Employee wellness programs that encourage and/or reward healthy habits among a company’s workforce are quickly becoming the new normal in American business. Of all large employers who offer health care coverage more than half have some sort of wellness program to engage their workers’ better instincts when it comes to health and wellness. The nature of these programs varies widely, but many include health risk assessments and biometric screening as well as incentives to exercise or adopt more healthy habits. As these plans have grown in popularity, though, they have attracted greater scrutiny from the federal government, especially with regard to their compliance with the regulations set out by the ADA (Americans with Disabilities Act) which prohibits discrimination based on a person’s disability.
The problem for employers is that the meaning of the term “disability” has broadened in the years since the ADA was enacted in 1990 to include a wide range of long- and short-term medical conditions and not just permanent disabilities. Moreover, the agency charged with enforcing the law, the Equal Employment Opportunity Commission (EEOC), has not always been clear about what may or may not be ADA-compliant when it comes to wellness programs, on top of that a number of court cases have skewed the impact of some of the agency’s decisions.
That changed for the better this summer when the EEOC issued new guidelines, which brought some much needed clarity to the subject. Without delving too deeply into the arcana of the Federal Registry, suffice it to say that compliance with the ADA depends largely on three factors, whether a wellness program is voluntary, whether or not the employer is using more carrot, i.e. incentives, and little or no stick, i.e. punishments, in their application of the program, and finally whether the programs are being applied equally to all employees.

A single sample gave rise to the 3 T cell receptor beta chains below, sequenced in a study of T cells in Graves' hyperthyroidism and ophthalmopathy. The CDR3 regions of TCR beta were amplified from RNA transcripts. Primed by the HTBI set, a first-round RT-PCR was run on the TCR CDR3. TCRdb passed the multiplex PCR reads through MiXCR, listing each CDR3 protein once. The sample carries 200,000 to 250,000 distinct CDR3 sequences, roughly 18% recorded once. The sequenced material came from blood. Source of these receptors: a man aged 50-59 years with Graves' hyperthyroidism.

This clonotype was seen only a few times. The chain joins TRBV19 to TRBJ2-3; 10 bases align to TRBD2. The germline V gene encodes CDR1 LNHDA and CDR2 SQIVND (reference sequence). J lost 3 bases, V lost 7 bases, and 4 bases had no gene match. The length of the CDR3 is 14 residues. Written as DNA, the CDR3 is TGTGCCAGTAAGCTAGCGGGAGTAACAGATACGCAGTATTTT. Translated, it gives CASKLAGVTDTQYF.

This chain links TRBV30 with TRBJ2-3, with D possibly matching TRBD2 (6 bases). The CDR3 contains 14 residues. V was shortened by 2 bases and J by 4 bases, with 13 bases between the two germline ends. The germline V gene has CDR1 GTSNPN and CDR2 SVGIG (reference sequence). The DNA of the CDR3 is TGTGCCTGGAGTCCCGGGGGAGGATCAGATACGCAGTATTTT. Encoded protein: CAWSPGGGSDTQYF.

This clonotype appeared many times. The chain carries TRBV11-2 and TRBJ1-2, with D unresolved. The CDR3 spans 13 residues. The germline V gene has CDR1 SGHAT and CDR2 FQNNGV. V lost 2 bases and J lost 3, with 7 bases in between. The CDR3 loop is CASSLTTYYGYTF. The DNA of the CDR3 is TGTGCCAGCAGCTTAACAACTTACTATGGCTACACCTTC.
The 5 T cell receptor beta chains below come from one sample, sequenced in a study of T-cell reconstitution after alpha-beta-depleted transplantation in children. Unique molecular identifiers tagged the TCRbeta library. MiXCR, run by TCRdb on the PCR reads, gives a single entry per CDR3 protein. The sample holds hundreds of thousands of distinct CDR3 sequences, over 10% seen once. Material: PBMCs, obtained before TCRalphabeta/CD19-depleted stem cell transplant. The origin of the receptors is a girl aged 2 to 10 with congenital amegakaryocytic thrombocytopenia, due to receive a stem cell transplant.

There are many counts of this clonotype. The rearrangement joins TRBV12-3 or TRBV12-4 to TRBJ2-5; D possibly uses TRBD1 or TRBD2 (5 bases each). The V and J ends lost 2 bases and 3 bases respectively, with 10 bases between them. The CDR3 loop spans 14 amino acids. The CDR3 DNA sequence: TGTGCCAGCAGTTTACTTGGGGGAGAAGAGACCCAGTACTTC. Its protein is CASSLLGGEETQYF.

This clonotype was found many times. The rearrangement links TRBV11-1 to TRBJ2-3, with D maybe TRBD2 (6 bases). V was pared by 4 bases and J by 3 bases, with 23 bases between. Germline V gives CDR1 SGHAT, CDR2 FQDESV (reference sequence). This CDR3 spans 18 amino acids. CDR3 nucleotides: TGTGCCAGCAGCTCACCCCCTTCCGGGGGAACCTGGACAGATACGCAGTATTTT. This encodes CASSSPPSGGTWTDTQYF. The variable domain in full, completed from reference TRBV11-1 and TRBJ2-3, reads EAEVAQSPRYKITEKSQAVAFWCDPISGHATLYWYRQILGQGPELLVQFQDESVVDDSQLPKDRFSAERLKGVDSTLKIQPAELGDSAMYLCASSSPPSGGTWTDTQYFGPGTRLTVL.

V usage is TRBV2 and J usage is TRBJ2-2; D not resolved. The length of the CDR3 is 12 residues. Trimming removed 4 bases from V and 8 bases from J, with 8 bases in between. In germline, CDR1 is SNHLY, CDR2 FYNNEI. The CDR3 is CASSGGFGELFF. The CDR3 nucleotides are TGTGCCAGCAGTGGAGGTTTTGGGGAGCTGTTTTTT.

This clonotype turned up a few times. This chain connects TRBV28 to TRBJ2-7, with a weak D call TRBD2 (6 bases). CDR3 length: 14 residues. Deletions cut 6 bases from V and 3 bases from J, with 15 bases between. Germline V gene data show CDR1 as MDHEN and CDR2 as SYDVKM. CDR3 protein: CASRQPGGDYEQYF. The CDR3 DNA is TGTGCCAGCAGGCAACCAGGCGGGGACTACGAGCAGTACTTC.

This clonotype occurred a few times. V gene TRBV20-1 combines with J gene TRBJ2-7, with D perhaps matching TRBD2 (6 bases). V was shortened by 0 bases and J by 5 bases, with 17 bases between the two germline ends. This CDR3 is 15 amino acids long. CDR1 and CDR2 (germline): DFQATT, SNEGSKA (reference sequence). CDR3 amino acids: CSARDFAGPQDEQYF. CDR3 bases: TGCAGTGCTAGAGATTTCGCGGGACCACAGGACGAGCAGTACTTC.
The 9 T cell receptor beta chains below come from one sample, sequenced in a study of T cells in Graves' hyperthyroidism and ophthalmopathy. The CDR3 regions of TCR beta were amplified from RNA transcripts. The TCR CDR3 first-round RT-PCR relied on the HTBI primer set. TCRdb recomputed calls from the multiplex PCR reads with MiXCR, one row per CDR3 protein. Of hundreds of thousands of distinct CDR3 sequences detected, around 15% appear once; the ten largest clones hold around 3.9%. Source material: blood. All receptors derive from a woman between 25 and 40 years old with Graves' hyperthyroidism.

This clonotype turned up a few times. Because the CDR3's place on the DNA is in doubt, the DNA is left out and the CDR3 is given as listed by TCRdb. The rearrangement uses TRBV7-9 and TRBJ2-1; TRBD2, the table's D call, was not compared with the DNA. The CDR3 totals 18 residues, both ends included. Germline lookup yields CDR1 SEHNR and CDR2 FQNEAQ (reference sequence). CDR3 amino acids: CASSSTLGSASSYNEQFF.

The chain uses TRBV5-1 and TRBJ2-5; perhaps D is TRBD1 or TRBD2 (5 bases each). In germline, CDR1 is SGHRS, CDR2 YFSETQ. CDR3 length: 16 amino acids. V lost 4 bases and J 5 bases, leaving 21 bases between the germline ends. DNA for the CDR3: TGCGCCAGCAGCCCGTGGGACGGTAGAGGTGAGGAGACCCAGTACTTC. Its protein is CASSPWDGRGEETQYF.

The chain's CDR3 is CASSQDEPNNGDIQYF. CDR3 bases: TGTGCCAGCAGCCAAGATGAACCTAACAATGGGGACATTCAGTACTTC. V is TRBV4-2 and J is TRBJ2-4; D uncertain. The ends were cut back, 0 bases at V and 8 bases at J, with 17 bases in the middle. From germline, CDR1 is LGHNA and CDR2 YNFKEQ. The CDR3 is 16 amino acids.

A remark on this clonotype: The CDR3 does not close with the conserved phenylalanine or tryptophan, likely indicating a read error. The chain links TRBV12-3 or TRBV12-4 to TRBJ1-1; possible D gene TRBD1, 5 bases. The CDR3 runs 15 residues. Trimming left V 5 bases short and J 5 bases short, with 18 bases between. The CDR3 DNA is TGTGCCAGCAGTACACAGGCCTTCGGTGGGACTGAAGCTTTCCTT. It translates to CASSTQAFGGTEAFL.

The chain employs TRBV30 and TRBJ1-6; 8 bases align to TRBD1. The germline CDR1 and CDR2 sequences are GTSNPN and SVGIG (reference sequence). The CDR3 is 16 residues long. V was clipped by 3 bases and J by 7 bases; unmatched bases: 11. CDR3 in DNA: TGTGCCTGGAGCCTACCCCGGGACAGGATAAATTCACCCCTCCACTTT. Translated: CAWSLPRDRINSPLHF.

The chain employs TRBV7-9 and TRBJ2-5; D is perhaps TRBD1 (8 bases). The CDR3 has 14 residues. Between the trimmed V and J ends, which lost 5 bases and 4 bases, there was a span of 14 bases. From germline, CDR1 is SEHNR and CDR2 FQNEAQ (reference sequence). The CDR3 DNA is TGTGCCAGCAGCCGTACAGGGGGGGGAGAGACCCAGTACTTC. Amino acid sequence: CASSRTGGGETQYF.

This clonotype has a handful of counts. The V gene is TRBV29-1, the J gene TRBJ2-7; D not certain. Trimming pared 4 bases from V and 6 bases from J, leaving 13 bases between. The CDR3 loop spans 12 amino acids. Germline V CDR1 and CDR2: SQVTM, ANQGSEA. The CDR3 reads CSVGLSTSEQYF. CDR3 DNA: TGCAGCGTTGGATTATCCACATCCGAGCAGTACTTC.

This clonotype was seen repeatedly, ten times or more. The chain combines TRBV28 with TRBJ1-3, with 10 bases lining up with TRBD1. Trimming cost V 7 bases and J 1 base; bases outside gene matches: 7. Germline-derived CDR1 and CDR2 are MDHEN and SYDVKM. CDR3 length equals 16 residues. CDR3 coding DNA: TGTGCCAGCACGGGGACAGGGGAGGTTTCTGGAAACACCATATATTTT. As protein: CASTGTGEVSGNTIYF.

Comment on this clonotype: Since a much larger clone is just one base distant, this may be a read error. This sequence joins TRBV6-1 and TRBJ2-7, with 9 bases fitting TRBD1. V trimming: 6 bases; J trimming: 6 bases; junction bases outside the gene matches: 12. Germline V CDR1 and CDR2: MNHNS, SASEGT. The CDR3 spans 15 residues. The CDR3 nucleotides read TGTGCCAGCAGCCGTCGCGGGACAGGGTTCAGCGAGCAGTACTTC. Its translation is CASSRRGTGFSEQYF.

Historically, the big problem for wellness programs generally is that the ADA makes it illegal to inquire about an employee’s disabilities, so any programs that use health assessment testing or screening must be entirely voluntary. Also, any of the information gathered through these assessments must be kept completely confidential and none of it can be used as a part of a job performance evaluation. As long as there is bright, clear and impenetrable line between activities that promote good health and the activities that involve an individual’s promotion within an organization, your wellness program should be ADA compliant. The health information gathered in these programs also cannot be allowed to influence an employee’s health coverage or the deductibles they are expected to pay. An employer can offer positive incentives to an employee to improve their health, so as long as the wellness program relies on positive, carrot-style, inducements. Also, one clear guiding principal that the EEOC seems to be following is to ensure that all employees are playing on a level playing field and are given the same opportunities and incentives that every other employee has, regardless of any potentially disabling medical condition.
But with these EEOC clarifications have come a number of tighter restrictions. The scope of some provisions that were allowed in the past, like the so-called “safe harbor” exceptions, which allowed employers to make less healthy employees pay more for their insurance have been greatly reduced. So this an area that warrants your close attention as an employer. These regulations are very new and their impact won’t be fully understood for a while. But a prudent employer will want to get out in front of this issue and get a good fix on where his or her plan is on the ADA compliance spectrum, something that can only be done by diligent HR research. Ending up at the wrong end of this continuum could mean that the prognosis for your wellness program will be less than healthy.
Dave Sinclair, CEO The WorkPlace Solution